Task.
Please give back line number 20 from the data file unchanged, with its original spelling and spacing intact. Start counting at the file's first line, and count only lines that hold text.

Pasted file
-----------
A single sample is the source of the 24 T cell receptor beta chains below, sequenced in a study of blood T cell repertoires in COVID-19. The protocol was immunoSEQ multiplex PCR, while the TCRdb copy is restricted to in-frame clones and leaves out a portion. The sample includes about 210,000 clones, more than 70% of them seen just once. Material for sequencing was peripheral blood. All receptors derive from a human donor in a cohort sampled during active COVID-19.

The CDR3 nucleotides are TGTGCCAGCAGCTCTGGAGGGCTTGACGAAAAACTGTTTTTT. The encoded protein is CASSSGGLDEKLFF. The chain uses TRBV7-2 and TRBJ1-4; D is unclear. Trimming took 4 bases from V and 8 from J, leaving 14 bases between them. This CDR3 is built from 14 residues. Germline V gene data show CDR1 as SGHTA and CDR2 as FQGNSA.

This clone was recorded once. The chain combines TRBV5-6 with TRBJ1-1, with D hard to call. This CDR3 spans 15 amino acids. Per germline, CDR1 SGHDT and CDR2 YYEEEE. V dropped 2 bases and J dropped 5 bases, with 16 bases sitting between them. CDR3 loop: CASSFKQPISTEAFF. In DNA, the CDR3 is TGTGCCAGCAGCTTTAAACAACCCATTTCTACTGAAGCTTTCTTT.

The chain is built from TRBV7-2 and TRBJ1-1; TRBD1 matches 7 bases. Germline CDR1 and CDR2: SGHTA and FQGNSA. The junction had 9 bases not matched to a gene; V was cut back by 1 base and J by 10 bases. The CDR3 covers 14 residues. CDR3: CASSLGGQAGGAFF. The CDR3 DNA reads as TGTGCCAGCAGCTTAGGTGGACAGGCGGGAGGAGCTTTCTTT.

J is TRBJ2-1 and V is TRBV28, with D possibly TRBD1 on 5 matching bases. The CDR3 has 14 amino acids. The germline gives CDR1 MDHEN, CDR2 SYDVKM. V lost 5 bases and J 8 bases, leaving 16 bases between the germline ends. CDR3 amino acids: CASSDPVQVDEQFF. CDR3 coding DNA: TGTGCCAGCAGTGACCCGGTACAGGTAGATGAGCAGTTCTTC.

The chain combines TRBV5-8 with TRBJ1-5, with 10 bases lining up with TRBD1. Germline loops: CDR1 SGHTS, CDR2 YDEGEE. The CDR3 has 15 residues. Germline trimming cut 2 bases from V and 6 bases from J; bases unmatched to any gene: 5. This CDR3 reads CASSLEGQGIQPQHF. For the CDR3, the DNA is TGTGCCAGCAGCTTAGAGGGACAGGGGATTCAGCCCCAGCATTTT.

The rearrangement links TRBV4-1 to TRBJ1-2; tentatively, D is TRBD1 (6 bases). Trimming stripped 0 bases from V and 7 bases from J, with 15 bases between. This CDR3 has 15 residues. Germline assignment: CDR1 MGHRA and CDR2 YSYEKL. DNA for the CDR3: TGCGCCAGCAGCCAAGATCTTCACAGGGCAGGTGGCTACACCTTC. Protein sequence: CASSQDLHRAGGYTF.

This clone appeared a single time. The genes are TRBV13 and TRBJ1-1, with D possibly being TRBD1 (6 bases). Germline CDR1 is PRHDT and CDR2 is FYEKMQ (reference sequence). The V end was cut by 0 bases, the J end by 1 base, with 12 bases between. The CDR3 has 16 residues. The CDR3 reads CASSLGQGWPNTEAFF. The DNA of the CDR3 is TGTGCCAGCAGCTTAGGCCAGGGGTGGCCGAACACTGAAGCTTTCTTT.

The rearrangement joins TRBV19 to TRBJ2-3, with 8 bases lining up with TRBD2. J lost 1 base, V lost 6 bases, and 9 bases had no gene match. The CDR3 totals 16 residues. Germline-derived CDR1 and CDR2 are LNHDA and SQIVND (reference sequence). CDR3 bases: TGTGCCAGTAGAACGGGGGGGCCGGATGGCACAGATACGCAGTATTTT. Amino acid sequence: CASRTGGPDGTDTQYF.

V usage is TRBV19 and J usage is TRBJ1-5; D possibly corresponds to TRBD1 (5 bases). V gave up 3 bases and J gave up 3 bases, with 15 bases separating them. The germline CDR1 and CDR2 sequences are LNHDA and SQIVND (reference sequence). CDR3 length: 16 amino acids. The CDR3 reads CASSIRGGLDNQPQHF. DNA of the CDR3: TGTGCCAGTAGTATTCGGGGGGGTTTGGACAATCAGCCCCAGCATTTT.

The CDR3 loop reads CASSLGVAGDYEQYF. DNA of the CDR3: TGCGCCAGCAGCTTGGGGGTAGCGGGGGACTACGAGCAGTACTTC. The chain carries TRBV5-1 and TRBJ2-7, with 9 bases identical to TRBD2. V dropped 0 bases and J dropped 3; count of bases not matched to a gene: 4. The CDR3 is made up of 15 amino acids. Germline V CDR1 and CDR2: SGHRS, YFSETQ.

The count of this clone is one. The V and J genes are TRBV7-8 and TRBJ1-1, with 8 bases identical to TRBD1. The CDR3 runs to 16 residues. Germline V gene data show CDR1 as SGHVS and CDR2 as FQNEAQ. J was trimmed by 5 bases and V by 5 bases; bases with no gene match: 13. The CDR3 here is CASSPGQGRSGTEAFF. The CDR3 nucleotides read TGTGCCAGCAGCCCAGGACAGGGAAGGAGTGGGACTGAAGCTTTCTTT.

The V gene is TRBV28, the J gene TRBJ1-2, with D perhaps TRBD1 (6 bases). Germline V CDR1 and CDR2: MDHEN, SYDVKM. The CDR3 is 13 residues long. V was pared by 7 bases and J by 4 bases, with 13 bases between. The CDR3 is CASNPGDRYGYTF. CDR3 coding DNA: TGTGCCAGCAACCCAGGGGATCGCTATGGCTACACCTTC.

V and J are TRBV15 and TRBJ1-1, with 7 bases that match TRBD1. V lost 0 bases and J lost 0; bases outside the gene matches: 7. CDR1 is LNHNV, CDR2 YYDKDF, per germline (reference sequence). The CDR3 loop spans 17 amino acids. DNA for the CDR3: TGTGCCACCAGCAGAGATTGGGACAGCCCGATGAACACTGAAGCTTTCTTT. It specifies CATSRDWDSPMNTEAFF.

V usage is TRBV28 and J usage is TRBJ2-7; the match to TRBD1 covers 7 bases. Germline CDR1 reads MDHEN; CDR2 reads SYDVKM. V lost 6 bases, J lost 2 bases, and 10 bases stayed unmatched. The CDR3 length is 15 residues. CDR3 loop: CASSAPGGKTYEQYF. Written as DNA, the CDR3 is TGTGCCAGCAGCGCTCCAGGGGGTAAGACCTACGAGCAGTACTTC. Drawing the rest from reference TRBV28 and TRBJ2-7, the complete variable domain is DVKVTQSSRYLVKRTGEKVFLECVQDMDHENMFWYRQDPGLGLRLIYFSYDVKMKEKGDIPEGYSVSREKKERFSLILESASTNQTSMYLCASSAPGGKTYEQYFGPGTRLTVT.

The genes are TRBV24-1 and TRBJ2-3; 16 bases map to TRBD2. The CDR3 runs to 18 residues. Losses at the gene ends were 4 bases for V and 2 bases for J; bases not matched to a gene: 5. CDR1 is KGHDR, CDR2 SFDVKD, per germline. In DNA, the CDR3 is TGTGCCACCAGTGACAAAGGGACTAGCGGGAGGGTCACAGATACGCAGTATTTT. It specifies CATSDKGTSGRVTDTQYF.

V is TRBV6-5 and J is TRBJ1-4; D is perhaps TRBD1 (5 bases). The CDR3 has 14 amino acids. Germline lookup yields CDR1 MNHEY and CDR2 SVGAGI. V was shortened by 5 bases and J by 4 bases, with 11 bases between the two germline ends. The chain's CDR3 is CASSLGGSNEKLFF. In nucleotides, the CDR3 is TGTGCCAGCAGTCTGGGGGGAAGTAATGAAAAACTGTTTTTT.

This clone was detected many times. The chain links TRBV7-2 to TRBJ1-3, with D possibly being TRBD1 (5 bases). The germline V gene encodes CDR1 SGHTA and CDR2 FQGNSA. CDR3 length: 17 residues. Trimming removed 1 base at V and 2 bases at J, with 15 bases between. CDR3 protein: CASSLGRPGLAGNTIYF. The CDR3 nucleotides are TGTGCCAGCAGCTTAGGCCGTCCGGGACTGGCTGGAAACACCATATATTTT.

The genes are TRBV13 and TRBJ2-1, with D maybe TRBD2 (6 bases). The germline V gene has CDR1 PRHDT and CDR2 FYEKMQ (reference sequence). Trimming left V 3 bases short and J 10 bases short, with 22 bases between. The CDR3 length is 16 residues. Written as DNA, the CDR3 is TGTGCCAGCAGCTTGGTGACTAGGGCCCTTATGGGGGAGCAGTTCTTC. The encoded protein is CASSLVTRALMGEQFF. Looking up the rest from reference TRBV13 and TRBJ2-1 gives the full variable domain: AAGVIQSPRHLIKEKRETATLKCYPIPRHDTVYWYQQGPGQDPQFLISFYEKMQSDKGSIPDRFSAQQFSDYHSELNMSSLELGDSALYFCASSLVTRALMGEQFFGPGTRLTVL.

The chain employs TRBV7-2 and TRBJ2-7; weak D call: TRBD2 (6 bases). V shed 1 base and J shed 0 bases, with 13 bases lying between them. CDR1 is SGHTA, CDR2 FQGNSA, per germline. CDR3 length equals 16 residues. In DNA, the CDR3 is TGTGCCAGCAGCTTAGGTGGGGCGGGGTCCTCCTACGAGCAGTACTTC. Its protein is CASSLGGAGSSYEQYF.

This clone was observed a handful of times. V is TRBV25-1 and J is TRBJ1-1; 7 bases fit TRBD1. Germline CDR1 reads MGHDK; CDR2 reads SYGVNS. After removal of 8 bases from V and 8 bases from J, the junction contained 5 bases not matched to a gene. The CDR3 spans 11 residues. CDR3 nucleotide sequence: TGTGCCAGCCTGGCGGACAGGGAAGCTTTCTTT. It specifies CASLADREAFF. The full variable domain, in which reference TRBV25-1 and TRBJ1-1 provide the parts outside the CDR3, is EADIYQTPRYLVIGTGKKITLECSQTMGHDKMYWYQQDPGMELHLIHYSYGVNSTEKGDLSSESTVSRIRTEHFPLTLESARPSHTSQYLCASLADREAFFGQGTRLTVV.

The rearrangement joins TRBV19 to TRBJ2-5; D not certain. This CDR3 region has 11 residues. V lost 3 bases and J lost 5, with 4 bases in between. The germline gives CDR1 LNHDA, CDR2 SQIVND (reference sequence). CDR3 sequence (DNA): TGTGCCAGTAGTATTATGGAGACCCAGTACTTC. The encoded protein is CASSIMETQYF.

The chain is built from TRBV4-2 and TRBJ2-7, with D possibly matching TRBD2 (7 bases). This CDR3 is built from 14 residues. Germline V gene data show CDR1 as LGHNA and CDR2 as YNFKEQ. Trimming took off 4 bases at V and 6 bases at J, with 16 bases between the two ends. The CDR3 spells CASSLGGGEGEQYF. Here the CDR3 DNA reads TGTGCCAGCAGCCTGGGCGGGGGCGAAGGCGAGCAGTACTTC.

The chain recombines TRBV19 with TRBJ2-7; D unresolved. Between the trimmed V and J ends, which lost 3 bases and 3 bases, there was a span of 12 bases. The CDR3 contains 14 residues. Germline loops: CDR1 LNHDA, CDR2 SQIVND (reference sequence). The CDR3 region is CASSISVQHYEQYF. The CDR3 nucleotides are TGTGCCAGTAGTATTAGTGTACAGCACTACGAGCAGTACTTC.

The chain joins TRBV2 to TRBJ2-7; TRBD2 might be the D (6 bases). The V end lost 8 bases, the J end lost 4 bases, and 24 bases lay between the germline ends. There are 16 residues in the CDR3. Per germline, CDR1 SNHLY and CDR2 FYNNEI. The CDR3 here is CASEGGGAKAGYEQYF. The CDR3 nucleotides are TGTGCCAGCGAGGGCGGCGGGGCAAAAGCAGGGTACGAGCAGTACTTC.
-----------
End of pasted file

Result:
The chain employs TRBV7-2 and TRBJ2-7; weak D call: TRBD2 (6 bases). V shed 1 base and J shed 0 bases, with 13 bases lying between them. CDR1 is SGHTA, CDR2 FQGNSA, per germline. CDR3 length equals 16 residues. In DNA, the CDR3 is TGTGCCAGCAGCTTAGGTGGGGCGGGGTCCTCCTACGAGCAGTACTTC. Its protein is CASSLGGAGSSYEQYF.